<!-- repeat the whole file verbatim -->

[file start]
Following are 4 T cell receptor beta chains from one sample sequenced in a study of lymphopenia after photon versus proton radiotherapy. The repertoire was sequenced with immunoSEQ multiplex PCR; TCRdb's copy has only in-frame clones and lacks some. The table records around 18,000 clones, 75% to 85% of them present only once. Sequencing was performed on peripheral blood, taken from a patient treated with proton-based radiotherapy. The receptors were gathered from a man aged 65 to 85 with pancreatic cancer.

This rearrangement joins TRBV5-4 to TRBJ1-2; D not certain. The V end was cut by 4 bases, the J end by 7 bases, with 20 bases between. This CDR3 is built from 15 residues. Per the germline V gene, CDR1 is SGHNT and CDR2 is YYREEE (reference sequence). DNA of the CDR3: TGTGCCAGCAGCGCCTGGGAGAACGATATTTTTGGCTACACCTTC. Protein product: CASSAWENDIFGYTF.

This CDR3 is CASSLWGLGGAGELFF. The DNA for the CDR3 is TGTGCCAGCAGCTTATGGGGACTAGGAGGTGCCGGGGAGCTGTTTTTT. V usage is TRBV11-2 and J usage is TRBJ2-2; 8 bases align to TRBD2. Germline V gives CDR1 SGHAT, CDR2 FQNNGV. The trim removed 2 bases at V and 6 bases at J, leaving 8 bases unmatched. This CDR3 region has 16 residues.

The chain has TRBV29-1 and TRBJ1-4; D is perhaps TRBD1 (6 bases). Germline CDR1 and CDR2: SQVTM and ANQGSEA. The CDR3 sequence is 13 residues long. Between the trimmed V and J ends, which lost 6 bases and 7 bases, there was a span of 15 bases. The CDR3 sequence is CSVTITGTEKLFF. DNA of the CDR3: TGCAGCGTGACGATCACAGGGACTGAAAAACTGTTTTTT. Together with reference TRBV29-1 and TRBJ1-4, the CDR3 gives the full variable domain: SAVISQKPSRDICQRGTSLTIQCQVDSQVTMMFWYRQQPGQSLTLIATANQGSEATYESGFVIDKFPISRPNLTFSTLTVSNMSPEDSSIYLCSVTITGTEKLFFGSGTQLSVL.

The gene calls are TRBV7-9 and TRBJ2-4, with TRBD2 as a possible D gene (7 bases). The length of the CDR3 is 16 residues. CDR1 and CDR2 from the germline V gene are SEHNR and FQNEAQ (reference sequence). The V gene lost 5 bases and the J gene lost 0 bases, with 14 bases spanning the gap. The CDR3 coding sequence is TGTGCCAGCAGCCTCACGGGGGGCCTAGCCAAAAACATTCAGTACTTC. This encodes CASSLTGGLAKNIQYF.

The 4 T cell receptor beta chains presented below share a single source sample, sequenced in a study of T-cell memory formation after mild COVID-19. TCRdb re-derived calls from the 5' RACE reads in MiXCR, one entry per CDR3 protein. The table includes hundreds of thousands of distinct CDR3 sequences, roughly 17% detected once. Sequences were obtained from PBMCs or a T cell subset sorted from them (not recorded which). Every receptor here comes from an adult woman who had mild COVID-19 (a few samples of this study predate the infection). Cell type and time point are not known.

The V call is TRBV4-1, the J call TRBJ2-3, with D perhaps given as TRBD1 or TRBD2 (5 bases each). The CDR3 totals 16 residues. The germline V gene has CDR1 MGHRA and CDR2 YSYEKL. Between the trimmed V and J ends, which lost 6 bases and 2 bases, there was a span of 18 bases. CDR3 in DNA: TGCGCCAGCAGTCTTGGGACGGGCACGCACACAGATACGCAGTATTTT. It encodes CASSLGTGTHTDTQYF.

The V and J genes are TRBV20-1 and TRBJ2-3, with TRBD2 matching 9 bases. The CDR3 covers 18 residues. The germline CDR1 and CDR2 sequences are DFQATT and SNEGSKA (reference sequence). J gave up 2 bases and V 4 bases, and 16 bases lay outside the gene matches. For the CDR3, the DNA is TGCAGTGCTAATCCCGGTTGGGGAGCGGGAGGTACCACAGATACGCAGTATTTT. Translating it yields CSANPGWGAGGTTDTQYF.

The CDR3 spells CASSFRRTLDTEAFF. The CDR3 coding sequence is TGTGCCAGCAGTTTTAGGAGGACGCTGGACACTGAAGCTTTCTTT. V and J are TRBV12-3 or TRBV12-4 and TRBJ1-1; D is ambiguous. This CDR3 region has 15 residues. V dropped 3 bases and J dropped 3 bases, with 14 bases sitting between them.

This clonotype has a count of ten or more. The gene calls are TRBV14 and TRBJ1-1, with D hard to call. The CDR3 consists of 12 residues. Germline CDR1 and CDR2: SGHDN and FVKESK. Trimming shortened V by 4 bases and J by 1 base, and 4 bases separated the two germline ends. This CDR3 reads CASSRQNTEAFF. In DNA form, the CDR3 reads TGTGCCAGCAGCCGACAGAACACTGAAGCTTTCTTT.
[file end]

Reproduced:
Following are 4 T cell receptor beta chains from one sample sequenced in a study of lymphopenia after photon versus proton radiotherapy. The repertoire was sequenced with immunoSEQ multiplex PCR; TCRdb's copy has only in-frame clones and lacks some. The table records around 18,000 clones, 75% to 85% of them present only once. Sequencing was performed on peripheral blood, taken from a patient treated with proton-based radiotherapy. The receptors were gathered from a man aged 65 to 85 with pancreatic cancer.

This rearrangement joins TRBV5-4 to TRBJ1-2; D not certain. The V end was cut by 4 bases, the J end by 7 bases, with 20 bases between. This CDR3 is built from 15 residues. Per the germline V gene, CDR1 is SGHNT and CDR2 is YYREEE (reference sequence). DNA of the CDR3: TGTGCCAGCAGCGCCTGGGAGAACGATATTTTTGGCTACACCTTC. Protein product: CASSAWENDIFGYTF.

This CDR3 is CASSLWGLGGAGELFF. The DNA for the CDR3 is TGTGCCAGCAGCTTATGGGGACTAGGAGGTGCCGGGGAGCTGTTTTTT. V usage is TRBV11-2 and J usage is TRBJ2-2; 8 bases align to TRBD2. Germline V gives CDR1 SGHAT, CDR2 FQNNGV. The trim removed 2 bases at V and 6 bases at J, leaving 8 bases unmatched. This CDR3 region has 16 residues.

The chain has TRBV29-1 and TRBJ1-4; D is perhaps TRBD1 (6 bases). Germline CDR1 and CDR2: SQVTM and ANQGSEA. The CDR3 sequence is 13 residues long. Between the trimmed V and J ends, which lost 6 bases and 7 bases, there was a span of 15 bases. The CDR3 sequence is CSVTITGTEKLFF. DNA of the CDR3: TGCAGCGTGACGATCACAGGGACTGAAAAACTGTTTTTT. Together with reference TRBV29-1 and TRBJ1-4, the CDR3 gives the full variable domain: SAVISQKPSRDICQRGTSLTIQCQVDSQVTMMFWYRQQPGQSLTLIATANQGSEATYESGFVIDKFPISRPNLTFSTLTVSNMSPEDSSIYLCSVTITGTEKLFFGSGTQLSVL.

The gene calls are TRBV7-9 and TRBJ2-4, with TRBD2 as a possible D gene (7 bases). The length of the CDR3 is 16 residues. CDR1 and CDR2 from the germline V gene are SEHNR and FQNEAQ (reference sequence). The V gene lost 5 bases and the J gene lost 0 bases, with 14 bases spanning the gap. The CDR3 coding sequence is TGTGCCAGCAGCCTCACGGGGGGCCTAGCCAAAAACATTCAGTACTTC. This encodes CASSLTGGLAKNIQYF.

The 4 T cell receptor beta chains presented below share a single source sample, sequenced in a study of T-cell memory formation after mild COVID-19. TCRdb re-derived calls from the 5' RACE reads in MiXCR, one entry per CDR3 protein. The table includes hundreds of thousands of distinct CDR3 sequences, roughly 17% detected once. Sequences were obtained from PBMCs or a T cell subset sorted from them (not recorded which). Every receptor here comes from an adult woman who had mild COVID-19 (a few samples of this study predate the infection). Cell type and time point are not known.

The V call is TRBV4-1, the J call TRBJ2-3, with D perhaps given as TRBD1 or TRBD2 (5 bases each). The CDR3 totals 16 residues. The germline V gene has CDR1 MGHRA and CDR2 YSYEKL. Between the trimmed V and J ends, which lost 6 bases and 2 bases, there was a span of 18 bases. CDR3 in DNA: TGCGCCAGCAGTCTTGGGACGGGCACGCACACAGATACGCAGTATTTT. It encodes CASSLGTGTHTDTQYF.

The V and J genes are TRBV20-1 and TRBJ2-3, with TRBD2 matching 9 bases. The CDR3 covers 18 residues. The germline CDR1 and CDR2 sequences are DFQATT and SNEGSKA (reference sequence). J gave up 2 bases and V 4 bases, and 16 bases lay outside the gene matches. For the CDR3, the DNA is TGCAGTGCTAATCCCGGTTGGGGAGCGGGAGGTACCACAGATACGCAGTATTTT. Translating it yields CSANPGWGAGGTTDTQYF.

The CDR3 spells CASSFRRTLDTEAFF. The CDR3 coding sequence is TGTGCCAGCAGTTTTAGGAGGACGCTGGACACTGAAGCTTTCTTT. V and J are TRBV12-3 or TRBV12-4 and TRBJ1-1; D is ambiguous. This CDR3 region has 15 residues. V dropped 3 bases and J dropped 3 bases, with 14 bases sitting between them.

This clonotype has a count of ten or more. The gene calls are TRBV14 and TRBJ1-1, with D hard to call. The CDR3 consists of 12 residues. Germline CDR1 and CDR2: SGHDN and FVKESK. Trimming shortened V by 4 bases and J by 1 base, and 4 bases separated the two germline ends. This CDR3 reads CASSRQNTEAFF. In DNA form, the CDR3 reads TGTGCCAGCAGCCGACAGAACACTGAAGCTTTCTTT.